The Beginnings.

April 2011.
That’s when I was diagnosed with my illness yet it did not fully start then. Since December 2010, I was feeling sick. I constantly had stomach problems, I would wake up in the middle of the night throwing up in my dorm room, I called my parents at 3 a.m. just to pick me up so I can sleep in my own bed and be close to them, and I couldn’t eat. December to April my stomach got larger, I was in and out of the Emergency Room, crying to everyone who was close to me on how my stomach was in pain and I could not handle it. They tried to get me to eat as much as they could and I think I even scared most of my roommates. My parents were worried, no doubt about that but I was so close to finishing my sophomore semester in college that I refused to go to the hospital since I am a hard-headed little brat.

April 11th, 2011
I was rushed to the Emergency Room at 4:00 a.m. because I was vomiting and crying uncontrollably. I was admitted right away but honestly it was such a blur that I do not remember most of what happened until I got into my room. From April 11th – April 14th, I was told that my gallbladder was enlarged and they were giving me medicine to bring the swelling down. The doctors didn’t know why nor did I ask for a certain answer anyway. I hate hospitals. I was scheduled for an MRI on April 14th and my doctor said that since I felt better, I could go home and be an outpatient for the rest of the process, pretty bad idea now that I think about it. Rushed out of the hospital when I did not fully complete the MRI because I’m claustrophobic and I freaked out and ran home into bed. That night, my mother received a call from my doctor saying we shouldn’t have left since I did not complete the MRI and to come back right in the morning for an outpatient process and of course my mother agreed.
Worst.Idea.Ever

April 15th, 2011
I woke up in excruciating pain, wanting to basically rip out my entire stomach and just lay there. My mother rushed me to the pediatric ward of my hospital and while in the waiting room, I was hunched over, crying. Luckily, my doctor stepped out for a patient and saw me in pain and rushed me into the exam room where in 2.5 seconds I was already admitted into the hospital. Once again, I hate hospitals and hearing those words, you’re admitted, is like hearing death… well, I may be being a bit dramatic but all in all, IT’S TRUE DAMNIT!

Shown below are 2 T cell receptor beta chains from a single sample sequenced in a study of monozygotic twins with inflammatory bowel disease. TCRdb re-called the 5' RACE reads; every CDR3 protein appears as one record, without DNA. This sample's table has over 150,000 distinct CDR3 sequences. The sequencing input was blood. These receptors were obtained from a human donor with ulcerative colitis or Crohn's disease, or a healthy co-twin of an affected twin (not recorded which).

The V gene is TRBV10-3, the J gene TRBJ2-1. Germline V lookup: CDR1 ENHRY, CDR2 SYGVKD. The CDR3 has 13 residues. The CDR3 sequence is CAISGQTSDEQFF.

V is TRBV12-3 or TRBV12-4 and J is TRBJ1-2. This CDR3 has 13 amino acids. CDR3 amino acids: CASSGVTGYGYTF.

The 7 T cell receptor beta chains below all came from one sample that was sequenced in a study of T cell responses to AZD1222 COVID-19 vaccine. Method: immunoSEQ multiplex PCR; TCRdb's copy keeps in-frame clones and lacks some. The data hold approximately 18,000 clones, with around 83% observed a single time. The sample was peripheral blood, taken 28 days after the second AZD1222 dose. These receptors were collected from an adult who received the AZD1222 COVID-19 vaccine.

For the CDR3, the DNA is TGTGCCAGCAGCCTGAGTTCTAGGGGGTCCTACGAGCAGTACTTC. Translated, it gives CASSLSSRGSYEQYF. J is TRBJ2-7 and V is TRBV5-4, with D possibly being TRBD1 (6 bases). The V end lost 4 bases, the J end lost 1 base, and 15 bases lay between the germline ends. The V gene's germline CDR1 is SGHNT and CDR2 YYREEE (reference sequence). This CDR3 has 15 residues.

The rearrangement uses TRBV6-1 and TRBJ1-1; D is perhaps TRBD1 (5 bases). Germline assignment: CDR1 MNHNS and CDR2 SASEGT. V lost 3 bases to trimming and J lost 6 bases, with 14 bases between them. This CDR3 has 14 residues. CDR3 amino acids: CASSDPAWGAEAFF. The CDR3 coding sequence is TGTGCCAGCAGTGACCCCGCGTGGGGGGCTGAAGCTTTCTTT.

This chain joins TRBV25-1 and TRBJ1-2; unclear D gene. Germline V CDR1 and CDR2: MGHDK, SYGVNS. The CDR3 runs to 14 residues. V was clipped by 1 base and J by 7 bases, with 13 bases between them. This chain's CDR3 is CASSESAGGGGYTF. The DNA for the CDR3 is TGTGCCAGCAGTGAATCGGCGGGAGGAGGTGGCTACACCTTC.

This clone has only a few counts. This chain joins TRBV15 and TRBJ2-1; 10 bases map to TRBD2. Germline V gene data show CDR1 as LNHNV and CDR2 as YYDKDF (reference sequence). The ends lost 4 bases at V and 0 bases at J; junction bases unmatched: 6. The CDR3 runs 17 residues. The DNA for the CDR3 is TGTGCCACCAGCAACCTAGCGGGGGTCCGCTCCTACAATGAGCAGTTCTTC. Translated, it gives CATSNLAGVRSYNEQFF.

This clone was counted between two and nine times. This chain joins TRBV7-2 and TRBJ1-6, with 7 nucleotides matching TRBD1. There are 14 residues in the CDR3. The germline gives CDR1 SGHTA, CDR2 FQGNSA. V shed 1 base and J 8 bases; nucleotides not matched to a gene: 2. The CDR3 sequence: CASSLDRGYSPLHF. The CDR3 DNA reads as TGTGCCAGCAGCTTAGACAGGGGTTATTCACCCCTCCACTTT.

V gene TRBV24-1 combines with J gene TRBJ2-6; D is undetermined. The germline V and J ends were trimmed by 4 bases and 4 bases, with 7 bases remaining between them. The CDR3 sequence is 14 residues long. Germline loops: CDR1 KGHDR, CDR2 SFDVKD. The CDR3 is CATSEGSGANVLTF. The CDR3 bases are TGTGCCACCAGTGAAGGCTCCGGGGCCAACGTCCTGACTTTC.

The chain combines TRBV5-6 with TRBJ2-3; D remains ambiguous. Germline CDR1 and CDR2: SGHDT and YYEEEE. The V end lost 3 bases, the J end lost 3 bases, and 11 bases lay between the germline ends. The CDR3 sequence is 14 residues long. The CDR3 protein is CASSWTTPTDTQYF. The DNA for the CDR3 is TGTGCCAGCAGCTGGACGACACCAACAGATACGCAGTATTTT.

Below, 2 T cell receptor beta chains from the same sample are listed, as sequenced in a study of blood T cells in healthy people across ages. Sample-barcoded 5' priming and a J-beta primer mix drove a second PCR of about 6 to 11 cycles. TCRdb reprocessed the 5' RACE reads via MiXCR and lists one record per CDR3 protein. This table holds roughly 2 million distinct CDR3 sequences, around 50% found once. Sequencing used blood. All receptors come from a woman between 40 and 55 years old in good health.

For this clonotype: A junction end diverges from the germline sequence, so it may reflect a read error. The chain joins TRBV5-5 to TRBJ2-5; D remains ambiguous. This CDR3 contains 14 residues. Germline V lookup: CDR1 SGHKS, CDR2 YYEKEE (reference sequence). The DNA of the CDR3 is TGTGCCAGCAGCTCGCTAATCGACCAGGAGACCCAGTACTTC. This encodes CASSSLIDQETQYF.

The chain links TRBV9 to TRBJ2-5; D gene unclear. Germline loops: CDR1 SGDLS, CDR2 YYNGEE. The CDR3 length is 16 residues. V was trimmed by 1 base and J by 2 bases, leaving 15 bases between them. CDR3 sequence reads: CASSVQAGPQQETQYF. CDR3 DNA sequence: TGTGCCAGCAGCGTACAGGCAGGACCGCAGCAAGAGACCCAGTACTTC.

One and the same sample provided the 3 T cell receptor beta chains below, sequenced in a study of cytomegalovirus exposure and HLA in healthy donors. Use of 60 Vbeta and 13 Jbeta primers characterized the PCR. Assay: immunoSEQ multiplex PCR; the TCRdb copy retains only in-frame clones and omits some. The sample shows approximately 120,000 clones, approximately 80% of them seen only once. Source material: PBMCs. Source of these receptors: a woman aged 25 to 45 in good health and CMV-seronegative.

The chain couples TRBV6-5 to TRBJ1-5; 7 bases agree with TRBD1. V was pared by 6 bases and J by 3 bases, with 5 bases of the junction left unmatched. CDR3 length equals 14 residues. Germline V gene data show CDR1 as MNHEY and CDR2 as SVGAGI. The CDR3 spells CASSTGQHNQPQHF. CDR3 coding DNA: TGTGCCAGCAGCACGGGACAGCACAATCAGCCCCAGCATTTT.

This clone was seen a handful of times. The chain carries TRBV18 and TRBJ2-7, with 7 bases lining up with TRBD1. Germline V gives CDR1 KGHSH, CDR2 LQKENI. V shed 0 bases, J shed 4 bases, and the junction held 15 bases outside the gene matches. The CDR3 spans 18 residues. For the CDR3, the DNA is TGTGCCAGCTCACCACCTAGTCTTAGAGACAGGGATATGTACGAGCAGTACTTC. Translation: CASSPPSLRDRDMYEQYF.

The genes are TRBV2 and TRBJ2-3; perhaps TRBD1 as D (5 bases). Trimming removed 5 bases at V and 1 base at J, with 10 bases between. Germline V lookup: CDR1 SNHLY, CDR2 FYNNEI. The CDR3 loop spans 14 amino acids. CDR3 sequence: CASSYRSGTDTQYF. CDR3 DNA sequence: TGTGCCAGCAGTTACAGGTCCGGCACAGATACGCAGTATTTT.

So let’s start on the horrifying, amazingly nuts this condition turned out to be. Since I did not go through with the MRI, they rushed a cat-scan for my stomach, specifically my liver/gallbladder area. What they came to find out, (which I wish they found out sooner!), is that I had three blood clots in my liver. Three of my arteries were blocked off so water and blood was seeping out into all the little areas of my body so I looked like I was either pregnant or fat. Now, to fix this little situation, they had to put stents, which are little tubes, through the blood clot to open it up. This is what they explained to my parents and me. I would be in surgery for about 5-6 hours and then they would need to keep watch of me for 24 hours because my liver might give out or complications and yes there was complications.
So let’s begin shall we? At least 15 doctors surrounded my parents and I so they could let us know how the surgery would go, of course I wasn’t paying attention because I was too busy crying knowing that I’m screwed up. They put an IV the size of a baby’s arm into my arm and I think it was the first time my father ever heard me curse someone out. I cried to my parents one last time and they rushed me into the Emergency Room.

The next thing I remember was waking up in the ICU with a couple tubes coming out of my neck, oxygen going through my nose and nurses standing next to me saying that my heart rate and blood pressure was dropping so much and they had to watch me carefully. I couldn’t speak, I couldn’t move… I felt faint and dizzy.

This gives you the beginnings. I wasn’t told what I was diagnosed with before the surgery and I had hell of an idea what the surgery was going to do to me after or how my life would alter dramatically.

Once again, thanks for reading ❤
N.Rarity

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N.Rarity

Nina Marie is a 25 year old Bronx native. She has her bachelor's degree in English Literature and she is working on her master's in Early Childhood Education. She has a love of Disney and animals. She was diagnosed with Budd-Chiari Disorder, Myeloproliferative Disease, and a Jakk-2 Mutation at the age of 19. While going through several surgeries and most doctor's appointments, she realized that the best way to get through this hard time was to put it out in the open. Thank You.

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